James: No place for bogus degrees

In recent issues of Federal Computer Week and other publications, reports have described federal employees who have used phony degrees from diploma mills to obtain their jobs or promotions. In a relatively small number of cases, according to a recent General Accounting Office investigation, federal agencies have paid for these "degrees."

The Office of Personnel Management is confronting the issue head-on. Since August 2003, we have conducted seminars for about 750 human resources and program officials to help them identify fraudulent academic credentials and bogus claims. The diploma mill issue is a regular agenda item at monthly meetings of the Chief Human Capital Officers Council, which I chair.

I also appreciate the strong leadership on this issue by Sen. Susan Collins (R-Maine), chairwoman of the Senate Governmental Affairs Committee, and Rep. Tom Davis (R-Va.), chairman of the House Government Reform Committee.

Their efforts and the OPM diploma mill seminars highlight the issue as being centrally important to the entire government and one that requires the cooperative vigilance of the executive and legislative branches to maintain the integrity of the civil service.

Students complete little or no course work to receive diploma mill degrees or certificates. Often these institutions award degrees completely based on a so-called assessment of students' life experiences, translating those events into fraudulent transcripts and giving a false impression of a structured curriculum. Some organizations simply sell counterfeit degrees for cash.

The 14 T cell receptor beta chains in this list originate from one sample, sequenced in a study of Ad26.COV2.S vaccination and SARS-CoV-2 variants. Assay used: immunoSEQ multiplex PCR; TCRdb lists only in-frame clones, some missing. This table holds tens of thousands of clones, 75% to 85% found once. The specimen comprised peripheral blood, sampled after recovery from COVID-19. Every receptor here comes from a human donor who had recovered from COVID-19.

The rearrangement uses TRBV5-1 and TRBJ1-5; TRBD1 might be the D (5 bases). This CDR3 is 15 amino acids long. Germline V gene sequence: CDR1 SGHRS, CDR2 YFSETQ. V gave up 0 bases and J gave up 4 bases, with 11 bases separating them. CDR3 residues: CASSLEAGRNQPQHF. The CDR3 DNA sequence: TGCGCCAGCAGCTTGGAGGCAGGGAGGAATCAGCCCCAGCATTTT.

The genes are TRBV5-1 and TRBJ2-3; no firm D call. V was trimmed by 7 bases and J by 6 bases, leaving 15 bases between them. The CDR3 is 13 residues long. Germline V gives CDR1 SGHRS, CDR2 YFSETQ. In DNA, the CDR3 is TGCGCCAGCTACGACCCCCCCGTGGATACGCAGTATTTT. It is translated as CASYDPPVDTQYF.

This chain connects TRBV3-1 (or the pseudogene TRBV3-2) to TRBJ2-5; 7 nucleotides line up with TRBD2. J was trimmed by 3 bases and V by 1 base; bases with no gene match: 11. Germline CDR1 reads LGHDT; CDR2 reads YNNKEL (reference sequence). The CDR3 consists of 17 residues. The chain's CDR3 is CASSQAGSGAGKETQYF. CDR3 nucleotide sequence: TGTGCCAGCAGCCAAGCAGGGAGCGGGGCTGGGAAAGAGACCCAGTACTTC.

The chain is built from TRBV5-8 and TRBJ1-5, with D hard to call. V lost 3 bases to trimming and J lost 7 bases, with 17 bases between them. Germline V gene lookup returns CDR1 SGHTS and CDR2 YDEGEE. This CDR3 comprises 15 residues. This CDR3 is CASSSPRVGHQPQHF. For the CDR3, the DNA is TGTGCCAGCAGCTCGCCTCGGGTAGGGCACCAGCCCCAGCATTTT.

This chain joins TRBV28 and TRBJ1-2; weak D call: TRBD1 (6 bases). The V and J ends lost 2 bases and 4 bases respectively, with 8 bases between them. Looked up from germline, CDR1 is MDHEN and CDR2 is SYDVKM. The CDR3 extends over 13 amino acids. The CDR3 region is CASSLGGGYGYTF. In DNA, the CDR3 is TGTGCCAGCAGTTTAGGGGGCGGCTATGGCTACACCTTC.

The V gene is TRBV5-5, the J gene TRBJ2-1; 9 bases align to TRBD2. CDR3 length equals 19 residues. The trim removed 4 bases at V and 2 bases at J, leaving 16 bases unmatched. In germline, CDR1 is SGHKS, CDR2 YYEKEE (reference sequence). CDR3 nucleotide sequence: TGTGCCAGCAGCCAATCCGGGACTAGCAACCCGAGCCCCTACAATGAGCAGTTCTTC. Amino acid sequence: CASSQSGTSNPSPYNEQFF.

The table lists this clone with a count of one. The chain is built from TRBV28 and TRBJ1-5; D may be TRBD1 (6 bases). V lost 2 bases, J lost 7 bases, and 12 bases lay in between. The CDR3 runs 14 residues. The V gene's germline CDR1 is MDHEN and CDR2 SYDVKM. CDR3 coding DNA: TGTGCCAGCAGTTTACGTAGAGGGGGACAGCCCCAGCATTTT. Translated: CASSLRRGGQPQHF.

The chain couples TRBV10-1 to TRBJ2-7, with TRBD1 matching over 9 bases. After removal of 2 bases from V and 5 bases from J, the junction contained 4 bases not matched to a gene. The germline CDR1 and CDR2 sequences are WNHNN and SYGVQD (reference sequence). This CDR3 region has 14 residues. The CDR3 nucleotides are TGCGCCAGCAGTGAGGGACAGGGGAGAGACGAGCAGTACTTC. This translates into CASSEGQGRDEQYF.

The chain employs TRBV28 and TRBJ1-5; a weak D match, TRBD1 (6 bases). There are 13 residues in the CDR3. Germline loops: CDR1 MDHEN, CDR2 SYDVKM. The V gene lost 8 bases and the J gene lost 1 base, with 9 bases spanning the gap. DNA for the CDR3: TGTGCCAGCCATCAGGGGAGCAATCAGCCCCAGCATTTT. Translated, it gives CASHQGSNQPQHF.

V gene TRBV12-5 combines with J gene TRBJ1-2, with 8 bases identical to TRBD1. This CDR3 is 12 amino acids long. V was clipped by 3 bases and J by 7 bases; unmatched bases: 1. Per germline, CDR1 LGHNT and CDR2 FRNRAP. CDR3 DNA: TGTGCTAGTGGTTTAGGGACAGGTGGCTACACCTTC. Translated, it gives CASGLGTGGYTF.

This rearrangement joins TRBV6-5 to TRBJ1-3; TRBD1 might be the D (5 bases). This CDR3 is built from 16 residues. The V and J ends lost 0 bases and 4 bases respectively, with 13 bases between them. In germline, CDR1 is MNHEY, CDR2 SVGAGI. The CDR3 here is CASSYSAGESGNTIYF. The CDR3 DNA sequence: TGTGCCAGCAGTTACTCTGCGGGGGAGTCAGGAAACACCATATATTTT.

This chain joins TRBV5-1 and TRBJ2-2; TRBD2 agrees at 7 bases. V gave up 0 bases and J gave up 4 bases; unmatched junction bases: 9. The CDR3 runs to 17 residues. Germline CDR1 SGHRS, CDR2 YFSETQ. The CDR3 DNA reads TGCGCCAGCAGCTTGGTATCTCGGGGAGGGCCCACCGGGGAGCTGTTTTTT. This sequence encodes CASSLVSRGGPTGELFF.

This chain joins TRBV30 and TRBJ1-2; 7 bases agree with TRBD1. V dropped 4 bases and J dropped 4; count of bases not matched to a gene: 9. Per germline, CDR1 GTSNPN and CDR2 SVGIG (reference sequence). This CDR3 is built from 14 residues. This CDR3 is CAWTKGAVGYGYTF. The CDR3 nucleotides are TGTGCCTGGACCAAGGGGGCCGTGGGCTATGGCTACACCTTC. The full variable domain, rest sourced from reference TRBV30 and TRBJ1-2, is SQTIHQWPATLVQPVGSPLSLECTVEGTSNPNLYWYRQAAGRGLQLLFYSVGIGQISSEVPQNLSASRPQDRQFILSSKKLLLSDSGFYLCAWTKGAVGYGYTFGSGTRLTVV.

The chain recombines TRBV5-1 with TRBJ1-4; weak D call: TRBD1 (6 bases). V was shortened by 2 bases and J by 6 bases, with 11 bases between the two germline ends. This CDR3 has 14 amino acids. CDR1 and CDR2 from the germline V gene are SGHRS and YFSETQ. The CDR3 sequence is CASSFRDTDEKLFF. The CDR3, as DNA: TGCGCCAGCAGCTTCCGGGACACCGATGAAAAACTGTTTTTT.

OPM's position is clear: There is no place in federal employment for degrees or credentials from diploma mills. Individuals may not use bogus degrees to qualify for federal jobs or promotions; agencies may not send employees to diploma mills for degree training or other forms of education; and agencies may not reimburse employees for tuition or repay their student loans if the training came from a diploma mill.

OPM officials have reviewed applicable statutes, regulations, policy documents, public information and forms within its jurisdiction to determine how we can strengthen and clarify our message to agencies, employees and applicants about the issues relating to diploma mills. Federal human resource and personnel security staff soon will receive our updated policy guidance.

Public information, including OPM's USAJobs Web site, will be updated to ensure that our clients and customers are fully aware of our position. Information developed in the GAO investigation has been sent to the inspectors general of the agencies involved.

OPM officials have pledged to work closely with all agencies to ensure that federal employees and applicants have legitimate academic credentials and that taxpayers' hard-earned dollars are not wasted on diploma mills.

Agencies must take aggressive action to ensure that each employee and applicant is well trained and fully qualified. Agencies also must aggressively pursue any situation in which an individual claims a degree from one of those institutions.

James is director of the Office of Personnel Management.

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